Why GMA-7's ‘The Borrowed Wife’ is wrong about Filipino call center agents


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Manila, Philippines - In the pilot episode of GMA 7’s 'The Borrowed Wife', lead casts Pauleen Luna, Camille Prats and Rafael Rosell exchanged comments against working in a call center, saying, “Hindi ako nag-aaral para sumagot lang ng telepono!” (I did not go to school just to answer phone calls!) and “pang walang pinag-aralan lang ‘yan” (that job’s only for uneducated people). Naturally, the show prompted several members and affiliates of the BPO industry to comment against the show’s “insulting remarks.”

Call center agents on the job


GMA-7’s statement regarding the issue states that what was said in the show does not reflect staff or the network’s opinion on the call center or BPO industry. However, the discrimination illustrated in ‘The Borrowed Wife’ stems from the belief that the only role call center agents have is to answer the calls of irate customers. While good customer service is at the heart of business process outsourcing, appeasing irate customers is not the only duty call center agents can have. In Stellar Philippines, for example, some agents serve as communication assistants that help the hearing impaired make calls to others. This shows how being an agent can truly help other people have a better quality of life.


Comments like “pang walang pinag-aralan lang ‘yan” from The Borrowed Wife show that people don’t know that working as an agent is just as difficult, if not more difficult as working for something that requires a four-year degree. There are skill assessment tests that each agent must pass before getting hired. Furthermore, there are performance targets that each team and individual must meet on a daily basis. And lastly, most call center agents work at odd hours, because they often serve clients from another time zone.

For people who think that being an agent is a dead end job, the fact is that there are agents who have been promoted to being team leaders and managers. In BPO companies, if an agent is competent and has enough experience, he or she can be qualified to apply for higher positions, like a team leader or QA specialist. In addition, the BPO industry provides intensive training in English, customer care, leadership roles, sales, and others. It also has solid succession planning and enviable HR practices due to its emphasis on placing value to its workforce.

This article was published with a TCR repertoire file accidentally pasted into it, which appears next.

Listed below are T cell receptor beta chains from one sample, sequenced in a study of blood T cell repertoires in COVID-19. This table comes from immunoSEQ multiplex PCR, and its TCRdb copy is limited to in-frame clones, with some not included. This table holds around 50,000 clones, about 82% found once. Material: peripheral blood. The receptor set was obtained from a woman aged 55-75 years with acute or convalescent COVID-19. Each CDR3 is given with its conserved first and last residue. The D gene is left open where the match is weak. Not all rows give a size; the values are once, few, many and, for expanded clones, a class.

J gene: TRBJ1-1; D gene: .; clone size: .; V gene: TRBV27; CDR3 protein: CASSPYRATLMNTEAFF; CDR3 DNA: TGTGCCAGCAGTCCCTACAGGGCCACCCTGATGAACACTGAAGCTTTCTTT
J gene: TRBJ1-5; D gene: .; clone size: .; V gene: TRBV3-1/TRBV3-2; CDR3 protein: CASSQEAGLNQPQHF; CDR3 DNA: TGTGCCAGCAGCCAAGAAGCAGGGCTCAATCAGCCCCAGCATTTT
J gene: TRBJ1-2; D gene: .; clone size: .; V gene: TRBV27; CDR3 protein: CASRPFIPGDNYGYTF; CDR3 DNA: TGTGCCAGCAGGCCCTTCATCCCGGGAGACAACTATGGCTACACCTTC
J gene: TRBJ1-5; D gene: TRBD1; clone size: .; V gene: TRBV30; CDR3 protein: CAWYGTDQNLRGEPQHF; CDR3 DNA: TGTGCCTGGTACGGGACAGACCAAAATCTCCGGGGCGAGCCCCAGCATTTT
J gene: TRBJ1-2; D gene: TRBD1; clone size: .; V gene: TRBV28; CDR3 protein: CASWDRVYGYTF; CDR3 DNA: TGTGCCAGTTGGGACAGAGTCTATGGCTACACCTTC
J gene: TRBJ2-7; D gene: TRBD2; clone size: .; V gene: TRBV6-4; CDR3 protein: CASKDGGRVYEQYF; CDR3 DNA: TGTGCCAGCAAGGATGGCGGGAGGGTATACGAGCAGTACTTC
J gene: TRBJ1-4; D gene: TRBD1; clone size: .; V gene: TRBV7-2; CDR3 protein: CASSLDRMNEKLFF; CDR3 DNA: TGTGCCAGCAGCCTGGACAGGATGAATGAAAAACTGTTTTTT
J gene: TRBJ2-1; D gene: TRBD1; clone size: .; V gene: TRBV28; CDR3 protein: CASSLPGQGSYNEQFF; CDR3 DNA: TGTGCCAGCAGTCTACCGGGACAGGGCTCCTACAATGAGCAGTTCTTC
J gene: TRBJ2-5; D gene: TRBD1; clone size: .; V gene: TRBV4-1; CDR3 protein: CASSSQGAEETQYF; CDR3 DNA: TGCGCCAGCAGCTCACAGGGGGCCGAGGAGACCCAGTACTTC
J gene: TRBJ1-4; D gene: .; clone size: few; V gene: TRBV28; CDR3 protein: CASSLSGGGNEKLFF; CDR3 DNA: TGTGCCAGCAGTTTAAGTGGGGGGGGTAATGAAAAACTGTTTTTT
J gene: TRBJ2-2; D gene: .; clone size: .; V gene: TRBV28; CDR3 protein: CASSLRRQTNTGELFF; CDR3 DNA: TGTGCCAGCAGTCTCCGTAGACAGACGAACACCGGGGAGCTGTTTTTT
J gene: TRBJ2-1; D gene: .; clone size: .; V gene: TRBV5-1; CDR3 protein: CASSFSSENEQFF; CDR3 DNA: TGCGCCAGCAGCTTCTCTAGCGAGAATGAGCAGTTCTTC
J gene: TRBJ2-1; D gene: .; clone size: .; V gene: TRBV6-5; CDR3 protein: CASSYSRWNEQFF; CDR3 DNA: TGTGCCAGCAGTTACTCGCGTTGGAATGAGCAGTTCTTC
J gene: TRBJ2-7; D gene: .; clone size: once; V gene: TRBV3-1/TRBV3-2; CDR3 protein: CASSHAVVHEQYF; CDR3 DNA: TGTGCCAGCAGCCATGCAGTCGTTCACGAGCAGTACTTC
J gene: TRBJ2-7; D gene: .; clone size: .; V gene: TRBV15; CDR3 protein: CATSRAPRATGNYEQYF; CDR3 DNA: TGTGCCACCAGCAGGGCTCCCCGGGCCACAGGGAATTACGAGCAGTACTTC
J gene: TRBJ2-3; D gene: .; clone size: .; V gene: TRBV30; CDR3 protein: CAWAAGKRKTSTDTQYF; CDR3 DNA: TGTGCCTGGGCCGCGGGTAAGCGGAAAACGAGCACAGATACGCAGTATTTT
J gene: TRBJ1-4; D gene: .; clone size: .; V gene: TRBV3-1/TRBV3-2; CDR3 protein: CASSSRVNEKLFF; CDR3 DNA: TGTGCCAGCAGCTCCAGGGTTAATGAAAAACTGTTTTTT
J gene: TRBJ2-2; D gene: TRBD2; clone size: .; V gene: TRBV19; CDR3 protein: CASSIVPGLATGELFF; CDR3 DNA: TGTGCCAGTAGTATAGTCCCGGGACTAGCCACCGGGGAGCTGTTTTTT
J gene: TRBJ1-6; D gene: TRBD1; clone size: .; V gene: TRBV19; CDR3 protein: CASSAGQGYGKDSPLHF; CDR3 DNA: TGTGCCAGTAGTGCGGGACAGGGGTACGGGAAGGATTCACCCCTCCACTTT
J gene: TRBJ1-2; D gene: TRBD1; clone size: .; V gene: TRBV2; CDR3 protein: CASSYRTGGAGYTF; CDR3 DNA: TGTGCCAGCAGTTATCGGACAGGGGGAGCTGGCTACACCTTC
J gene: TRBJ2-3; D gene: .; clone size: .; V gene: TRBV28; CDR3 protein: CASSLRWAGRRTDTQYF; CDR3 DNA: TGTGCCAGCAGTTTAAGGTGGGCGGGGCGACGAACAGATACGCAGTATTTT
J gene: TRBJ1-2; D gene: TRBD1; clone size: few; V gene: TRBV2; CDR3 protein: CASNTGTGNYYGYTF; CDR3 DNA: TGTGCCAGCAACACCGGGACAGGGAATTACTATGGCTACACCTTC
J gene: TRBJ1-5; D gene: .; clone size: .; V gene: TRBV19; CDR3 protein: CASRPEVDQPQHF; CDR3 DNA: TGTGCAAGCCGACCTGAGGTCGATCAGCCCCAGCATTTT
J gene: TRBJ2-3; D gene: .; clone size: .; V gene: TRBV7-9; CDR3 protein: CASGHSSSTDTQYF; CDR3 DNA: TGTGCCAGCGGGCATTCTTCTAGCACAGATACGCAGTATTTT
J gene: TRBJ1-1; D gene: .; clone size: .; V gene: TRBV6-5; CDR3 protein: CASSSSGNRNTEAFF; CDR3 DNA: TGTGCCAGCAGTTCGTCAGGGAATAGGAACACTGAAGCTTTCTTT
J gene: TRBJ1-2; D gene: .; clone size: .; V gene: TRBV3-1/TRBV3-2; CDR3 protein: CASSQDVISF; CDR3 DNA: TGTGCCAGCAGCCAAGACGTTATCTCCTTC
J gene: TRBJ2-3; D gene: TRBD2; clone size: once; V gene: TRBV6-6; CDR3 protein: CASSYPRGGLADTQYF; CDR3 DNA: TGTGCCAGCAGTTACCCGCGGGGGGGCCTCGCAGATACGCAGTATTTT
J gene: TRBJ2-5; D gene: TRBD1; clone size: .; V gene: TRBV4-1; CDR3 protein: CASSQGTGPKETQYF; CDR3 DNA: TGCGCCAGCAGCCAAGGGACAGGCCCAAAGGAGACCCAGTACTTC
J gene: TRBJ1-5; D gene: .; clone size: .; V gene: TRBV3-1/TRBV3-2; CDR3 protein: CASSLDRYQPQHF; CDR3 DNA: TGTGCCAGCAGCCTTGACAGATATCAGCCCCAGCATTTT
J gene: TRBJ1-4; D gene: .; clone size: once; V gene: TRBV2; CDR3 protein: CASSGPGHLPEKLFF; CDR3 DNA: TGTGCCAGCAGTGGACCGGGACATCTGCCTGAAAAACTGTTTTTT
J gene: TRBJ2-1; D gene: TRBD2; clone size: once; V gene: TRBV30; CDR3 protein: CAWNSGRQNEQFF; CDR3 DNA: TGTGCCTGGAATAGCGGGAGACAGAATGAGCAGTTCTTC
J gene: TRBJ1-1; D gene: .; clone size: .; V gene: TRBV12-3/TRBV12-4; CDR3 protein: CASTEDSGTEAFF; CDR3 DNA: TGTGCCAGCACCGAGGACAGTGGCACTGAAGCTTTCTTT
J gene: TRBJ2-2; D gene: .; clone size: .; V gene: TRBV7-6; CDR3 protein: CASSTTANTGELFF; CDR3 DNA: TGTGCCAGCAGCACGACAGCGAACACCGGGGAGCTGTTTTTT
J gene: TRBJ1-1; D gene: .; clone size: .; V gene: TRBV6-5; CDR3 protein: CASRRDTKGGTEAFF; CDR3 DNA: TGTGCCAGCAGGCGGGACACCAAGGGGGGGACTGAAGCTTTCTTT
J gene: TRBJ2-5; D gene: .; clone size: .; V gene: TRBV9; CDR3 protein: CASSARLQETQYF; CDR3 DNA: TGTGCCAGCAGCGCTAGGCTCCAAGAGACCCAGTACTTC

A call center agent in the Philippines

The outlook for the Philippines’ BPO industry is bright. The Business Process Outsourcing Association of the Philippines (BPAP) expects the industry to grow as much as 1.3 million employees by 2016. Furthermore, in late in January 2014, investment advisory firm Tholons named Metro Manila as the second best outsourcing destination in the world in its Top 100 Outsourcing Destinations for 2014 ranking.

As long as there are companies that know the benefits of outsourcing, the Philippines’ BPO industry will survive, provided that it continues to edge out its competitors. This is a challenge to the Philippine BPO industry: to keep spotting trends in outsourcing and to keep offering services that are more attractive than what its competitors from other countries may provide. If the industry achieves this, then it will continue to provide well-paying jobs for Filipinos, driving growth for the economy, and being a window to showcase Filipino intelligence and skills.


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